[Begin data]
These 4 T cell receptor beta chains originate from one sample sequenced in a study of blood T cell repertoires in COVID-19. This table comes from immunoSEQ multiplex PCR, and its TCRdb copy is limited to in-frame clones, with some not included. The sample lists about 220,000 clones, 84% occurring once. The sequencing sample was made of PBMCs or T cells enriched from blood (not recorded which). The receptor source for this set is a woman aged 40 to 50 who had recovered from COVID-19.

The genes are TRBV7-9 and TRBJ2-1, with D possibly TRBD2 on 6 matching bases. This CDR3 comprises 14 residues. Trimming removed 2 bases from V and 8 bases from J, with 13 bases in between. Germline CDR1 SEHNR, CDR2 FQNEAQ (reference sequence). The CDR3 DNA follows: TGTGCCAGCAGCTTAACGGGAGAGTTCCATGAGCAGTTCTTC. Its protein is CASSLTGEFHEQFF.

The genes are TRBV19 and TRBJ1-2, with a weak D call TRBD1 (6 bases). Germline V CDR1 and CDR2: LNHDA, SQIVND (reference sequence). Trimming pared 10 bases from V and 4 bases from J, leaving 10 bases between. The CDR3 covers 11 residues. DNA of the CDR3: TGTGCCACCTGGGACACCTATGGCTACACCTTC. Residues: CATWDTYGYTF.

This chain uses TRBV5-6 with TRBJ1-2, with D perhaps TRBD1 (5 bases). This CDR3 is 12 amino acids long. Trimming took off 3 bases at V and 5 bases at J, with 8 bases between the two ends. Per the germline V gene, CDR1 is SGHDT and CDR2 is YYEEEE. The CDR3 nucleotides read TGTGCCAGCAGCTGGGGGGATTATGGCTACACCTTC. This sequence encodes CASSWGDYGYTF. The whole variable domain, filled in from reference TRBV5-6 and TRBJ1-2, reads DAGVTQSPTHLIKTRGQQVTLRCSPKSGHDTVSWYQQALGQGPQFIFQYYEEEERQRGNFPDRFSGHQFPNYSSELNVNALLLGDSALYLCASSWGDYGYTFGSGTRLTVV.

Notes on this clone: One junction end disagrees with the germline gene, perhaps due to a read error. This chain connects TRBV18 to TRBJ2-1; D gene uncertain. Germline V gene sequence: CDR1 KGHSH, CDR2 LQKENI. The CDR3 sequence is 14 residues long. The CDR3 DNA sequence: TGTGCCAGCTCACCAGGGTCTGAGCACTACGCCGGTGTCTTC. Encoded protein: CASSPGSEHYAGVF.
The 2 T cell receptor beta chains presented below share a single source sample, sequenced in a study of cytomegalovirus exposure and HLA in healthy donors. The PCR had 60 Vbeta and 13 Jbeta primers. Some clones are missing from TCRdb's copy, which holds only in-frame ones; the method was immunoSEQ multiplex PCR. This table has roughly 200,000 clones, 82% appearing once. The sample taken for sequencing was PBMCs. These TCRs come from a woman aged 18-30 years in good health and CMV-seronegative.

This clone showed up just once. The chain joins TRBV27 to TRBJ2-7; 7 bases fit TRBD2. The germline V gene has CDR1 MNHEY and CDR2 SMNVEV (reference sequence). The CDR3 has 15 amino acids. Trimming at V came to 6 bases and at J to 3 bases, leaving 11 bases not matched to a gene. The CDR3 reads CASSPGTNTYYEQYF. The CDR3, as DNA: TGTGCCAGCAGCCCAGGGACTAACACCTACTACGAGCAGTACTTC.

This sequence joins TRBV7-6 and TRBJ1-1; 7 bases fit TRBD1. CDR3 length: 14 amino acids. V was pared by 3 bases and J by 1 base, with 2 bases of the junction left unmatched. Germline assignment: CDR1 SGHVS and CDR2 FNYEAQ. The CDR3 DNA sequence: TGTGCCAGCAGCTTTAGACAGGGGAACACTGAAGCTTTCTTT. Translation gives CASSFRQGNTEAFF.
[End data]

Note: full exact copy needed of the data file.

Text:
These 4 T cell receptor beta chains originate from one sample sequenced in a study of blood T cell repertoires in COVID-19. This table comes from immunoSEQ multiplex PCR, and its TCRdb copy is limited to in-frame clones, with some not included. The sample lists about 220,000 clones, 84% occurring once. The sequencing sample was made of PBMCs or T cells enriched from blood (not recorded which). The receptor source for this set is a woman aged 40 to 50 who had recovered from COVID-19.

The genes are TRBV7-9 and TRBJ2-1, with D possibly TRBD2 on 6 matching bases. This CDR3 comprises 14 residues. Trimming removed 2 bases from V and 8 bases from J, with 13 bases in between. Germline CDR1 SEHNR, CDR2 FQNEAQ (reference sequence). The CDR3 DNA follows: TGTGCCAGCAGCTTAACGGGAGAGTTCCATGAGCAGTTCTTC. Its protein is CASSLTGEFHEQFF.

The genes are TRBV19 and TRBJ1-2, with a weak D call TRBD1 (6 bases). Germline V CDR1 and CDR2: LNHDA, SQIVND (reference sequence). Trimming pared 10 bases from V and 4 bases from J, leaving 10 bases between. The CDR3 covers 11 residues. DNA of the CDR3: TGTGCCACCTGGGACACCTATGGCTACACCTTC. Residues: CATWDTYGYTF.

This chain uses TRBV5-6 with TRBJ1-2, with D perhaps TRBD1 (5 bases). This CDR3 is 12 amino acids long. Trimming took off 3 bases at V and 5 bases at J, with 8 bases between the two ends. Per the germline V gene, CDR1 is SGHDT and CDR2 is YYEEEE. The CDR3 nucleotides read TGTGCCAGCAGCTGGGGGGATTATGGCTACACCTTC. This sequence encodes CASSWGDYGYTF. The whole variable domain, filled in from reference TRBV5-6 and TRBJ1-2, reads DAGVTQSPTHLIKTRGQQVTLRCSPKSGHDTVSWYQQALGQGPQFIFQYYEEEERQRGNFPDRFSGHQFPNYSSELNVNALLLGDSALYLCASSWGDYGYTFGSGTRLTVV.

Notes on this clone: One junction end disagrees with the germline gene, perhaps due to a read error. This chain connects TRBV18 to TRBJ2-1; D gene uncertain. Germline V gene sequence: CDR1 KGHSH, CDR2 LQKENI. The CDR3 sequence is 14 residues long. The CDR3 DNA sequence: TGTGCCAGCTCACCAGGGTCTGAGCACTACGCCGGTGTCTTC. Encoded protein: CASSPGSEHYAGVF.
The 2 T cell receptor beta chains presented below share a single source sample, sequenced in a study of cytomegalovirus exposure and HLA in healthy donors. The PCR had 60 Vbeta and 13 Jbeta primers. Some clones are missing from TCRdb's copy, which holds only in-frame ones; the method was immunoSEQ multiplex PCR. This table has roughly 200,000 clones, 82% appearing once. The sample taken for sequencing was PBMCs. These TCRs come from a woman aged 18-30 years in good health and CMV-seronegative.

This clone showed up just once. The chain joins TRBV27 to TRBJ2-7; 7 bases fit TRBD2. The germline V gene has CDR1 MNHEY and CDR2 SMNVEV (reference sequence). The CDR3 has 15 amino acids. Trimming at V came to 6 bases and at J to 3 bases, leaving 11 bases not matched to a gene. The CDR3 reads CASSPGTNTYYEQYF. The CDR3, as DNA: TGTGCCAGCAGCCCAGGGACTAACACCTACTACGAGCAGTACTTC.

This sequence joins TRBV7-6 and TRBJ1-1; 7 bases fit TRBD1. CDR3 length: 14 amino acids. V was pared by 3 bases and J by 1 base, with 2 bases of the junction left unmatched. Germline assignment: CDR1 SGHVS and CDR2 FNYEAQ. The CDR3 DNA sequence: TGTGCCAGCAGCTTTAGACAGGGGAACACTGAAGCTTTCTTT. Translation gives CASSFRQGNTEAFF.